New report on the illegal consumption and trade of the pre-Caspian saiga population
In 2014 Forrest Hogg carried out research into the the Illegal consumption and trade of the pre-Caspian saiga population, using a novel approach he was able to reveal that the consumption of saiga meat in the rural districts of Kalmykia (Russian Federation) is both common and widespread. He found that people’s views of the different qualities of saiga meat are diverse, reflecting a range of values, tastes and pre-existing cultural norms.
The study explores the social norms underpinning consumption behaviour, and reveals an association between people feeling that eating saiga meat is socially acceptable and them actually consuming it. Forrest’s findings underline the significance of tackling meat consumption for saiga conservation, and stress the need for a greater understanding of the human dimensions surrounding saiga poaching, trade and consumption.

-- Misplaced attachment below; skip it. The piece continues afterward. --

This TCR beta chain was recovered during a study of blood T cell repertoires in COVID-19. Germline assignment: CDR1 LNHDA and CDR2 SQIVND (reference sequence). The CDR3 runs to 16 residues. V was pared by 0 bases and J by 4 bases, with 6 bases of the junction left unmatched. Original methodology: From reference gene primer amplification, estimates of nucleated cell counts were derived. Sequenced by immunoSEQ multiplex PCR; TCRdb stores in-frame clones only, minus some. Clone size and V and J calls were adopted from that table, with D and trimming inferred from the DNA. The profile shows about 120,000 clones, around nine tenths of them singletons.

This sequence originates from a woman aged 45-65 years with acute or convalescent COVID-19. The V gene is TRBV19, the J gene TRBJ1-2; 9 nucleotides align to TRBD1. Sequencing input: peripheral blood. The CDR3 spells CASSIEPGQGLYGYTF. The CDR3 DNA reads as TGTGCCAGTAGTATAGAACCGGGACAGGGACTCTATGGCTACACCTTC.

This research was approved by the Republic of Kalmykia and the Ministry for Natural Resources and funded by the People’s Trust for Endangered Species, Disney Wildlife Conservation Fund, and Fauna and Flora International’s Ustyurt Landscape Conservation Initiative – supported by USAID. Special thanks must go to the Centre for Wild Animals for the Republic of Kalmykia and its director, Yuri Arylov, for facilitating the fieldwork
To read the executive summary and full report please download these pdfs: